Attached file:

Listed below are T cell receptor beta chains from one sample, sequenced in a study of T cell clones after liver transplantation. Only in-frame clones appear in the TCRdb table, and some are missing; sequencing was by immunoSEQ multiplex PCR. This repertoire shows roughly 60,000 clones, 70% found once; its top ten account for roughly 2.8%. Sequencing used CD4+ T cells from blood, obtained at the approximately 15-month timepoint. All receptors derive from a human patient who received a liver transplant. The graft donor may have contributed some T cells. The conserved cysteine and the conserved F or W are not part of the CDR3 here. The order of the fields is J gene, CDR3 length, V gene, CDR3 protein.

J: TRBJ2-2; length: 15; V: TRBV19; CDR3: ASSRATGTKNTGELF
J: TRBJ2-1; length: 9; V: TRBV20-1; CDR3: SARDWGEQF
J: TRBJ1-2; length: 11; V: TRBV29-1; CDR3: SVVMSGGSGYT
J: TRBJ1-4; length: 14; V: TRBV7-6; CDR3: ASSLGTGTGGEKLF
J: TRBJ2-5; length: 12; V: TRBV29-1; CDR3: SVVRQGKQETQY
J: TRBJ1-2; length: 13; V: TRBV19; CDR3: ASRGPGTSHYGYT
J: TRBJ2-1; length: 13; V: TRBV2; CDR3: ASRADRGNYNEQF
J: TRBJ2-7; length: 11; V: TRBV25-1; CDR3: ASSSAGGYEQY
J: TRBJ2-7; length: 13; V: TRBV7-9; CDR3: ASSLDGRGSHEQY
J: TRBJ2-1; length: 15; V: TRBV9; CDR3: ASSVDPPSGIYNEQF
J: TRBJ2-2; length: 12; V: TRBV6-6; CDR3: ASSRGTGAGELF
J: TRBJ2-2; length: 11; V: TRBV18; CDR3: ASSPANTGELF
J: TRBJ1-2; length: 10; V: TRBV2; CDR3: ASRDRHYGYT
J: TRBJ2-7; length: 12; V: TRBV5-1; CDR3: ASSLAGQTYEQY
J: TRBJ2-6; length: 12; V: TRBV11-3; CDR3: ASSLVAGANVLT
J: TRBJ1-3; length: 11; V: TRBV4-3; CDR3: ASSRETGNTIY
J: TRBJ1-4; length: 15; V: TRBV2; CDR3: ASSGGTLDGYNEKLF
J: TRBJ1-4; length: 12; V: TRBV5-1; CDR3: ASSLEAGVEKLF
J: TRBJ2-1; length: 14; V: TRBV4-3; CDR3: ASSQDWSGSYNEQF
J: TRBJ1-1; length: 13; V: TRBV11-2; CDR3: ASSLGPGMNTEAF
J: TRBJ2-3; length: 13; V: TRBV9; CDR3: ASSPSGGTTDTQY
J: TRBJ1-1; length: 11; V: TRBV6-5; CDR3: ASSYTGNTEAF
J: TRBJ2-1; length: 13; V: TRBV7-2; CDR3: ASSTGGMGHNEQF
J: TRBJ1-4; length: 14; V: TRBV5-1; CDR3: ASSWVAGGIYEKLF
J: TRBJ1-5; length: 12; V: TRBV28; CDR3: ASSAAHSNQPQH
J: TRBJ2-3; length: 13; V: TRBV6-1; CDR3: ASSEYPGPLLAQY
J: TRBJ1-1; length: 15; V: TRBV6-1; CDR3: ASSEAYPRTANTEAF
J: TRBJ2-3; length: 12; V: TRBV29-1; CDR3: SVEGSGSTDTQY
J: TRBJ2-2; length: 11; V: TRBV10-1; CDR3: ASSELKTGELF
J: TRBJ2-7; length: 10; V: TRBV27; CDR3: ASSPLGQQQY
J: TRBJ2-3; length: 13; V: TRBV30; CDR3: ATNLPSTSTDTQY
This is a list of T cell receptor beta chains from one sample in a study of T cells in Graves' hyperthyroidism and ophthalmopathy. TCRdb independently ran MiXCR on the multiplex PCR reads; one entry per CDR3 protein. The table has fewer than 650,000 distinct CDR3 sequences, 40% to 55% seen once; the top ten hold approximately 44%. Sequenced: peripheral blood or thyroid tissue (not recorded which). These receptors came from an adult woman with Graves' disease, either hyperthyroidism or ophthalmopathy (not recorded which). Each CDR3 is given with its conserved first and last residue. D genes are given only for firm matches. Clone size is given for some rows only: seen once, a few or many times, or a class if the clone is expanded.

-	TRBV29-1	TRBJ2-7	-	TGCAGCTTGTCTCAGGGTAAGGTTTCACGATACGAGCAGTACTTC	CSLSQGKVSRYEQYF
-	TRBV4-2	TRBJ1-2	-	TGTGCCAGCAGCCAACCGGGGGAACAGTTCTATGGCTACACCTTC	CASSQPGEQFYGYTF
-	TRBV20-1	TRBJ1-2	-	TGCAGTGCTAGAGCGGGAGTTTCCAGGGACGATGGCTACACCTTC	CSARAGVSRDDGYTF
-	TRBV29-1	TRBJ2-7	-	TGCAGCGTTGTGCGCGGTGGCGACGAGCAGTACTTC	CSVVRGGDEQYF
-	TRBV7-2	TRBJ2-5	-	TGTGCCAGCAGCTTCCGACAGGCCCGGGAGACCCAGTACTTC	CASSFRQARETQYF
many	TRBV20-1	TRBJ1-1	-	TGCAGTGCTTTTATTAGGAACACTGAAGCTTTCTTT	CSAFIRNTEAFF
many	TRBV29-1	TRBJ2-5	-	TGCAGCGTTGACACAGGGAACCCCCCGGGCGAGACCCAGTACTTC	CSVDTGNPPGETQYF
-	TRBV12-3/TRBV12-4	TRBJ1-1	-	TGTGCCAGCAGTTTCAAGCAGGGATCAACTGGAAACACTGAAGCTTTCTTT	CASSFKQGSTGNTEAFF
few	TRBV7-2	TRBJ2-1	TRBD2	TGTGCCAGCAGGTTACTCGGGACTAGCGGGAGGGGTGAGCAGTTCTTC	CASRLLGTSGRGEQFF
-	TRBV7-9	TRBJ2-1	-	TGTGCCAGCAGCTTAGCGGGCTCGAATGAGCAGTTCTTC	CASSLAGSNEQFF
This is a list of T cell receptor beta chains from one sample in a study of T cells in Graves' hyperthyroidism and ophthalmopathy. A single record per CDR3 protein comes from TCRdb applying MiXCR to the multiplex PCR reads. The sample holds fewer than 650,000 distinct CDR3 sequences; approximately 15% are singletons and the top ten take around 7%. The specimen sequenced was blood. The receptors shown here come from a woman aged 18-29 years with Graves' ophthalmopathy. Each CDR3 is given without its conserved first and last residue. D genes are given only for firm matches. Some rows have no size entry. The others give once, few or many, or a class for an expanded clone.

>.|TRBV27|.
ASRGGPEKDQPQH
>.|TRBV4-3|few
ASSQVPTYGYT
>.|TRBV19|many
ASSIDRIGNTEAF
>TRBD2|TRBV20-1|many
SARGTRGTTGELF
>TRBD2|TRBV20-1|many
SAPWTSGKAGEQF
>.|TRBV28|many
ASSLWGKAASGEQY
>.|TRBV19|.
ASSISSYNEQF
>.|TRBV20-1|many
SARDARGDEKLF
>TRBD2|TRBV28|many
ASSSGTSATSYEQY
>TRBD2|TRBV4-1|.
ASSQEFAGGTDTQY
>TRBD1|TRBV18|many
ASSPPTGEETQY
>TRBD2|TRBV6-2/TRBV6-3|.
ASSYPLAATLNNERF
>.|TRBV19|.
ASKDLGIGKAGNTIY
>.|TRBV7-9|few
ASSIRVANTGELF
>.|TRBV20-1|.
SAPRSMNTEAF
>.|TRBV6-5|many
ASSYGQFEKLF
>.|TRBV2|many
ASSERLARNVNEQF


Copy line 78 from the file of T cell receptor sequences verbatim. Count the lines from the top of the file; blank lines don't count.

ASSERLARNVNEQF